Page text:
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America and the Memory of the Holocaust, 1950-1965
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Modern Judaism 16.3 (1996) 195-214

To say that the Holocaust has become a central symbol of the twentieth century, particularly for American Jews, is to state the obvious. This confrontation with catastrophe has become a mythic element of American Jewish identity and has served both a positive and a negative purpose. It has become a stimulus for motivating Jewish identity. But, in certain situations, it has been allowed to assume a dominant role thereby distorting the true nature of Judaism and becoming the prism through which the Jewish world view is refracted. This article explores the emergence of the Holocaust on the American agenda -- both Jewish and non-Jewish -- during the two decades following World War II.

The prominence of the Holocaust in American Jewish identity is particularly noteworthy since throughout the 1950s and most of the 1960s it was barely on the Jewish communal or theological agenda. In contrast to today, there were virtually no courses on the topic. There were no more than a few commemorations of Yom HaShoah, or books, conferences, speeches, and museums dedicated to exploring the history and significance of the Holocaust. An examination of Jewish periodicals reveals few articles on the Holocaust. These Holocaust commemorations which were held were generally attended only by survivors. Non-survivors who attended remembered feeling like they "were crashing a funeral." Survivors who came to this country in the later 1940s and the 1950s were often discouraged from discussing their experiences. They were told Americans were not interested.

That the Holocaust had such a limited overt impact on the American Jewish community during this period is particularly noteworthy given that, contrary to popular impression, it was not totally absent from the American popular cultural agenda. In contrast to what has often been the general impression there were a significant number of movies, plays, television productions, and books on the subject well before the end of the 1960s.

In April 1959, the Jewish Daily Forward noted that, as "happens every year," special shows marking Passover would be broadcast on television and radio. Among the shows scheduled to be aired was an installment of CBS's religion series, Look Up and Live, dedicated to the topic of the destruction of the Warsaw ghetto. ABC's religion series, Directions, broadcast The Final Ingredient, a play by the author of Twelve Angry Men. The play depicted the attempt of inmates of the Belsen concentration camp to celebrate a Passover Seder. But these were not the only television shows on the topic. The popular television show, This is Your Life devoted nine segments to the Holocaust in the period between 1953 and 1961. Judgment at Nuremberg was a successful television production before it was made into a movie in 1961. In 1957 the respected television drama show, Playhouse 90, aired Homeward Borne, a show about survivors of the Holocaust. In 1959 Alcoa Goodyear Theater's production of Thirty Pieces of Silver concerned Holocaust refugees. In 1960 Playhouse 90 produced Rod Serling's In the Presence of Mine Enemies. That same year saw the production of Millard Lampell's play, The Wall. And, in the spring of 1961 television viewers were able to watch portions of the Eichmann trial.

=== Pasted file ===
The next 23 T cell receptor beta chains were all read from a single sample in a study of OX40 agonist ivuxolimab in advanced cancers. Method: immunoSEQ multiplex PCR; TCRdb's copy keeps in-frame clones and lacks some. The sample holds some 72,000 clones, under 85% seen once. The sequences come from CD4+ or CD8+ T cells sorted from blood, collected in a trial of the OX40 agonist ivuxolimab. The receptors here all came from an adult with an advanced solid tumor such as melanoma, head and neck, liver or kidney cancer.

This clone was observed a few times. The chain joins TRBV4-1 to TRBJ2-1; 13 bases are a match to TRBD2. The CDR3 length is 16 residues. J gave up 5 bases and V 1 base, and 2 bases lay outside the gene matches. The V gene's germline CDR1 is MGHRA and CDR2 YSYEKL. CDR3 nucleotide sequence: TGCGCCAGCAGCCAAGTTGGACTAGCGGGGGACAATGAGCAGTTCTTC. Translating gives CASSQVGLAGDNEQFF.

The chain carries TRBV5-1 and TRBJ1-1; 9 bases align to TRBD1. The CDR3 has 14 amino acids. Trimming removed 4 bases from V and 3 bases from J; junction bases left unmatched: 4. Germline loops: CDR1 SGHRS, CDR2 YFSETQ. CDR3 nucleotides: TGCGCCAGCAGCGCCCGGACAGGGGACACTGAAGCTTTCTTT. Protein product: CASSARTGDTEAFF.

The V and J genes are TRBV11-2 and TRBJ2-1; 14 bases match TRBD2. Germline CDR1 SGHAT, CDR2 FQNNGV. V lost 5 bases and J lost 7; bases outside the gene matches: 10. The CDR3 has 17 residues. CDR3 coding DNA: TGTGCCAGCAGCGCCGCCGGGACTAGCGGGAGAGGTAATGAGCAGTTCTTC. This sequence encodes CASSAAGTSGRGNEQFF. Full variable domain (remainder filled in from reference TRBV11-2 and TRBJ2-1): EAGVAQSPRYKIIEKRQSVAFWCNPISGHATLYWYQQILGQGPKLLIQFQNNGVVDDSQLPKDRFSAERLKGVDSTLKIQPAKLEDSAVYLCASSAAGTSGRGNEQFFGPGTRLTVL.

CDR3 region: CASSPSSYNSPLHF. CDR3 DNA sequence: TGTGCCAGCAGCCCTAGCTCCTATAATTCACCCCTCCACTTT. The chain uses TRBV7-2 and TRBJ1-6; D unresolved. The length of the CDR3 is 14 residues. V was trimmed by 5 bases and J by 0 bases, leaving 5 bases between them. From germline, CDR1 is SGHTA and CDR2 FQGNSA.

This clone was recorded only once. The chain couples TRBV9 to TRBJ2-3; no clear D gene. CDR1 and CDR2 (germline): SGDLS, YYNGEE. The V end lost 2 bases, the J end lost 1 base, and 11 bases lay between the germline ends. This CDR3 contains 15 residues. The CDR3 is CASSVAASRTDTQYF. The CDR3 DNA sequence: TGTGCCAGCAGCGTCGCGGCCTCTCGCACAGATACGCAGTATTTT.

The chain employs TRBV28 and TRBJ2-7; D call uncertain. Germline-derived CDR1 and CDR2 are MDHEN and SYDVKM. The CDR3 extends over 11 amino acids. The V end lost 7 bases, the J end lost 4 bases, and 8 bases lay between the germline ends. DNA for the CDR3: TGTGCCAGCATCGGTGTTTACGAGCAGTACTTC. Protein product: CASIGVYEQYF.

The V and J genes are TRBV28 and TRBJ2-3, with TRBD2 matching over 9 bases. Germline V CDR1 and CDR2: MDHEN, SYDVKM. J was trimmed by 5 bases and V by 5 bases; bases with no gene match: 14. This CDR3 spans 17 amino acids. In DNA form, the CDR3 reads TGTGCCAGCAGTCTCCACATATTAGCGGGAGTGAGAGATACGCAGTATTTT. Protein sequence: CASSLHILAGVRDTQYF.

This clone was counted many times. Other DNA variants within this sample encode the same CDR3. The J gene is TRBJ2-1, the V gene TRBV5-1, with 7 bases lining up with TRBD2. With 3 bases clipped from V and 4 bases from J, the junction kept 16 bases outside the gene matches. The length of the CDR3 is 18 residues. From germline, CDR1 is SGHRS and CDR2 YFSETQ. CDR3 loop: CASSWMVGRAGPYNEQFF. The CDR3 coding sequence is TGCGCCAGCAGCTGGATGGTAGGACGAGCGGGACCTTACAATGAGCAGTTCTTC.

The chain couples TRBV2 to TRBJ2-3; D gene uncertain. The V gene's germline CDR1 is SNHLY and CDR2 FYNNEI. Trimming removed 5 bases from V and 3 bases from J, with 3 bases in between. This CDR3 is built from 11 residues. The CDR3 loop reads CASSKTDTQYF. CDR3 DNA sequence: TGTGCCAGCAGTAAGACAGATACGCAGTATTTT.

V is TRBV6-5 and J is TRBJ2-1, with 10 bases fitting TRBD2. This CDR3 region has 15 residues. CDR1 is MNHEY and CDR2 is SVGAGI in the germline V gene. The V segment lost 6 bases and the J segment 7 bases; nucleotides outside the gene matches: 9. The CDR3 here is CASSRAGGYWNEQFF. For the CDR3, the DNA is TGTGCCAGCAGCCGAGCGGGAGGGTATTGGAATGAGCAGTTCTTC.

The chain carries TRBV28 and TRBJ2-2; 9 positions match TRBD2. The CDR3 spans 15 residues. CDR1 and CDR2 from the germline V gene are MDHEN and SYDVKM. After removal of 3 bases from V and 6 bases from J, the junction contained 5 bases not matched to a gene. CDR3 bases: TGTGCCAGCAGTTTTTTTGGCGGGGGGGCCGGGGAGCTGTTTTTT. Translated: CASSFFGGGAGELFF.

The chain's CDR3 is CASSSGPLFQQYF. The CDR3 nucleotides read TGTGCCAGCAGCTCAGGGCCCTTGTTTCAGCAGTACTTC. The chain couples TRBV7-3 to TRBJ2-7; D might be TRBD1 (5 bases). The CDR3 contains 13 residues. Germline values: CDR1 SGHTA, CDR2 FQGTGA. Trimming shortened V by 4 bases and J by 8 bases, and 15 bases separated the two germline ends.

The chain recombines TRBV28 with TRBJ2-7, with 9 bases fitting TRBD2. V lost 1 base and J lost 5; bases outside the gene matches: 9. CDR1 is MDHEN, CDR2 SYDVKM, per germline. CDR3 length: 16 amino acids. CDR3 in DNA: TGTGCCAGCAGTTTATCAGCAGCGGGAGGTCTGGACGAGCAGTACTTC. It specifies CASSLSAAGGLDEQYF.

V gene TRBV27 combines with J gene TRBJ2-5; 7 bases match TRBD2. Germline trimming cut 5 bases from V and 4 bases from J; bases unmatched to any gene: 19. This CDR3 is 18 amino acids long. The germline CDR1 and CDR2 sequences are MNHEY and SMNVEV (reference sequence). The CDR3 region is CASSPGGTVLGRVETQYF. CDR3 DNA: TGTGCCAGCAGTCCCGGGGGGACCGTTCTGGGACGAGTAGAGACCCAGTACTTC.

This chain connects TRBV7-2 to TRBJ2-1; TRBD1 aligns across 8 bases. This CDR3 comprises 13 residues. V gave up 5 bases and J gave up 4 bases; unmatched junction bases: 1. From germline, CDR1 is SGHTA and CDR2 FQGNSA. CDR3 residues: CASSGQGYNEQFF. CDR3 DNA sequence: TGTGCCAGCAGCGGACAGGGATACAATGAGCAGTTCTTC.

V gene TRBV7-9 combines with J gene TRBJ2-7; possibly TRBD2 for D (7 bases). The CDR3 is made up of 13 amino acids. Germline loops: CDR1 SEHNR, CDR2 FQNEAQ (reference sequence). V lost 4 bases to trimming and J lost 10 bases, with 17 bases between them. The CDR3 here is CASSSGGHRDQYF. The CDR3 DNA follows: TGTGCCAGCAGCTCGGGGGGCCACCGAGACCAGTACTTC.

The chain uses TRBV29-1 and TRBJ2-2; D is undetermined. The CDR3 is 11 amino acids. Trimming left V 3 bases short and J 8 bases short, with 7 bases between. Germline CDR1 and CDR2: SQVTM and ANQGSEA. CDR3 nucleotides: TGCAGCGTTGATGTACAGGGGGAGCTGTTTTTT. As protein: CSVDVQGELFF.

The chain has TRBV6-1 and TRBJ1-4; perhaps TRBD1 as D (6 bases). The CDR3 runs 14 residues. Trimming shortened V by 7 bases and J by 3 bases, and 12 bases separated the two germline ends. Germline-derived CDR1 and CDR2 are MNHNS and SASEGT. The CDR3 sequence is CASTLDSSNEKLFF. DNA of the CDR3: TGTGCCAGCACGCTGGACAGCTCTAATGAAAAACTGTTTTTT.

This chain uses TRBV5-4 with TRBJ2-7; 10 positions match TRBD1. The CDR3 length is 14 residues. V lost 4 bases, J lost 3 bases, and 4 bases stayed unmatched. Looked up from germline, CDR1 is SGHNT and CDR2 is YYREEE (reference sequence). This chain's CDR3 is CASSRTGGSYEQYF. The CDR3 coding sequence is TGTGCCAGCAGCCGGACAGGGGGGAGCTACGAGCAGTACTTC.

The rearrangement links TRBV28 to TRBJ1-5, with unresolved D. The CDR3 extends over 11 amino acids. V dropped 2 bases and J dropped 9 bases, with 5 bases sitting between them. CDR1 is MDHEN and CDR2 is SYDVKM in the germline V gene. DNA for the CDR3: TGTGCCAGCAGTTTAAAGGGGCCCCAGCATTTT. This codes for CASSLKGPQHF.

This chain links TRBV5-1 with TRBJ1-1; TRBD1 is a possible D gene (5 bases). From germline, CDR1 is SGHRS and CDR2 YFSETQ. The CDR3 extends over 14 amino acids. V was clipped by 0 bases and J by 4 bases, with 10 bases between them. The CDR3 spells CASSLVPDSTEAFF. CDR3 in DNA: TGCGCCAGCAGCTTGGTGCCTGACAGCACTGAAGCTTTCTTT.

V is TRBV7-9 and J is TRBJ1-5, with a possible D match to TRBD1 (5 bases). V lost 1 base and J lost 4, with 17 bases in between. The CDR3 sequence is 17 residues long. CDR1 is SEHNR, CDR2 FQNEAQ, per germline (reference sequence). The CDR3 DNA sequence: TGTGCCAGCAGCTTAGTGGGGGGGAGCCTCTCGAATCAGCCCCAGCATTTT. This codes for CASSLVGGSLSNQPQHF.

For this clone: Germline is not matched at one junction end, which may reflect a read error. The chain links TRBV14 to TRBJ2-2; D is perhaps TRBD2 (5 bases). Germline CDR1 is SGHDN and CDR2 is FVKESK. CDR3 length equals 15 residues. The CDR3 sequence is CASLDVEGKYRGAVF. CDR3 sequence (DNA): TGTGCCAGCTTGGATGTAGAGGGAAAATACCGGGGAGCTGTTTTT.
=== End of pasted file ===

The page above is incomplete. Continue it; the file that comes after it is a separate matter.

Some of the early plays, books, and television productions on the Holocaust won substantial attention. Foremost among them were The Diary of Anne Frank, which reached Americans in the form of a book, play, and movie, and William Shirer's The Rise and Fall of the Third Reich, which, though not solely concerned with the Holocaust, did pay serious attention to Hitler's persecution of the Jews and the German plan to leave Europe Judenrein. In addition Katherine Anne Porter's Ship of Fools (1962), lauded by the New York Times Book Review as one of the best books of the past hundred years, painted a highly critical portrait of German attitudes towards Jews. At least seven books on Eichmann appeared in 1962.

This particular kind of attention was especially significant because much of it was generated by the non-Jewish world and, consequently, could have suggested to the Jewish community that the external, i.e., non-Jewish, American public, thought the Holocaust worthy...


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